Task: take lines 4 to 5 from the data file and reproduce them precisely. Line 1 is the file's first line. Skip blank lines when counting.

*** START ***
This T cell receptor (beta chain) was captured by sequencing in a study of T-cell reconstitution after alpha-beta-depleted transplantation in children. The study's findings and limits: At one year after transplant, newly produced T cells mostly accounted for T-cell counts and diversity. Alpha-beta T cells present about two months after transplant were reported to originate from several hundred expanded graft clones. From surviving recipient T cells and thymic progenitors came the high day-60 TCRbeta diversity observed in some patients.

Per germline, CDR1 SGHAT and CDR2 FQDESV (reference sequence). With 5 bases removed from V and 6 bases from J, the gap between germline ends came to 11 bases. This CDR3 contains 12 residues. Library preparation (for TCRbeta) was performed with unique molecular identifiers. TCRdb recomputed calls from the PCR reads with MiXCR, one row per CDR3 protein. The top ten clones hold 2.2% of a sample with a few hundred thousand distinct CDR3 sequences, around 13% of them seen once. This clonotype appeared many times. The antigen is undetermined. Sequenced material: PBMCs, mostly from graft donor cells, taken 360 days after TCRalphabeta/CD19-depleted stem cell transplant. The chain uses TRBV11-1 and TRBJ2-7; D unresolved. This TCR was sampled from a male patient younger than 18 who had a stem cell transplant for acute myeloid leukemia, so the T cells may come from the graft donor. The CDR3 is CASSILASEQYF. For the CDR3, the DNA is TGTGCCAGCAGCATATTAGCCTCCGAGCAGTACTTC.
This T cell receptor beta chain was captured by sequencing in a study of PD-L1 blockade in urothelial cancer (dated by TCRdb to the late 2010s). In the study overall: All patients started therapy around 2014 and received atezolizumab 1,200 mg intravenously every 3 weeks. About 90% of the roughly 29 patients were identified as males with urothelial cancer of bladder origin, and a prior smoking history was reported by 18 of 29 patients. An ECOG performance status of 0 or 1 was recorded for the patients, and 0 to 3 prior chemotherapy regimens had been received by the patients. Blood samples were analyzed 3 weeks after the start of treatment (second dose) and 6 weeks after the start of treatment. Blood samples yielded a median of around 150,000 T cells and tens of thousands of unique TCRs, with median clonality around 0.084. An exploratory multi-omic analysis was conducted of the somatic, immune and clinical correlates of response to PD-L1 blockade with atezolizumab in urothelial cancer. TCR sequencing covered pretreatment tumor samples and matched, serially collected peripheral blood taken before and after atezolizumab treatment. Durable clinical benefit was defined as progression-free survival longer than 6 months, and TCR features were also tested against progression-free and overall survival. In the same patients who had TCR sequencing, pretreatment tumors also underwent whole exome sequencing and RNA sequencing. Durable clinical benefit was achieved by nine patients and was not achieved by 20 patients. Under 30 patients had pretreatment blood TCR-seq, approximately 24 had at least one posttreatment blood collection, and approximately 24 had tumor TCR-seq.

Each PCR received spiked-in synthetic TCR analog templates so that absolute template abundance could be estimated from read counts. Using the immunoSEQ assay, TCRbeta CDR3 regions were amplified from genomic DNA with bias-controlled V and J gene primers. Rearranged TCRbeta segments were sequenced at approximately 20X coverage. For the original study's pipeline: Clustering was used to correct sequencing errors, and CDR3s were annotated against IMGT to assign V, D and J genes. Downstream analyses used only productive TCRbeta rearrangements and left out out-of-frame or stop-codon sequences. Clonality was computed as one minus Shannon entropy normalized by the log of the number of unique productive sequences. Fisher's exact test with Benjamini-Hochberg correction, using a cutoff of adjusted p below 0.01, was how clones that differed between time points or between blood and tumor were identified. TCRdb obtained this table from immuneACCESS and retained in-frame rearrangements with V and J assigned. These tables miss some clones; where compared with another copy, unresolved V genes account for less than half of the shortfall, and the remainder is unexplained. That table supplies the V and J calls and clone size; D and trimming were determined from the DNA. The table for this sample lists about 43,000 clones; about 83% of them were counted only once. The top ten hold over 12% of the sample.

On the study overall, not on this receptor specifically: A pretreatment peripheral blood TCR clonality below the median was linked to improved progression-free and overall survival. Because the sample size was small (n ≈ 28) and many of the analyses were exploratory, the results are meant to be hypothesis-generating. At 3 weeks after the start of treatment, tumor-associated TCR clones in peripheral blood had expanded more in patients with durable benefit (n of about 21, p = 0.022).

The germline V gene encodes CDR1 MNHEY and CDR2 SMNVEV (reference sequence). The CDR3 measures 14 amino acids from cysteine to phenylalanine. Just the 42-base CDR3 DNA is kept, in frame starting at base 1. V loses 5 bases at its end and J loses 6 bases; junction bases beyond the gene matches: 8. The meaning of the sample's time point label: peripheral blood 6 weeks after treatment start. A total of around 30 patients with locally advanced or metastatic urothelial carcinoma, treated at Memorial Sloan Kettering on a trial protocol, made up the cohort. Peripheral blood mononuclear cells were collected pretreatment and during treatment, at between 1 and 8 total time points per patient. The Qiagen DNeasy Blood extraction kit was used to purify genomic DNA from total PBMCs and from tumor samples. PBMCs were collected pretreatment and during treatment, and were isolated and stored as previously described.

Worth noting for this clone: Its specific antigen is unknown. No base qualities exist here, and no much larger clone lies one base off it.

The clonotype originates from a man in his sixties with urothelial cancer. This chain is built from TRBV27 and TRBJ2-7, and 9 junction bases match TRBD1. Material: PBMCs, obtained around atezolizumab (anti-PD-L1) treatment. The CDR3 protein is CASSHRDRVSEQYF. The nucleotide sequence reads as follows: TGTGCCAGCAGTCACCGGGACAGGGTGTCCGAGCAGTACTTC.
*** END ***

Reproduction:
Each PCR received spiked-in synthetic TCR analog templates so that absolute template abundance could be estimated from read counts. Using the immunoSEQ assay, TCRbeta CDR3 regions were amplified from genomic DNA with bias-controlled V and J gene primers. Rearranged TCRbeta segments were sequenced at approximately 20X coverage. For the original study's pipeline: Clustering was used to correct sequencing errors, and CDR3s were annotated against IMGT to assign V, D and J genes. Downstream analyses used only productive TCRbeta rearrangements and left out out-of-frame or stop-codon sequences. Clonality was computed as one minus Shannon entropy normalized by the log of the number of unique productive sequences. Fisher's exact test with Benjamini-Hochberg correction, using a cutoff of adjusted p below 0.01, was how clones that differed between time points or between blood and tumor were identified. TCRdb obtained this table from immuneACCESS and retained in-frame rearrangements with V and J assigned. These tables miss some clones; where compared with another copy, unresolved V genes account for less than half of the shortfall, and the remainder is unexplained. That table supplies the V and J calls and clone size; D and trimming were determined from the DNA. The table for this sample lists about 43,000 clones; about 83% of them were counted only once. The top ten hold over 12% of the sample.

On the study overall, not on this receptor specifically: A pretreatment peripheral blood TCR clonality below the median was linked to improved progression-free and overall survival. Because the sample size was small (n ≈ 28) and many of the analyses were exploratory, the results are meant to be hypothesis-generating. At 3 weeks after the start of treatment, tumor-associated TCR clones in peripheral blood had expanded more in patients with durable benefit (n of about 21, p = 0.022).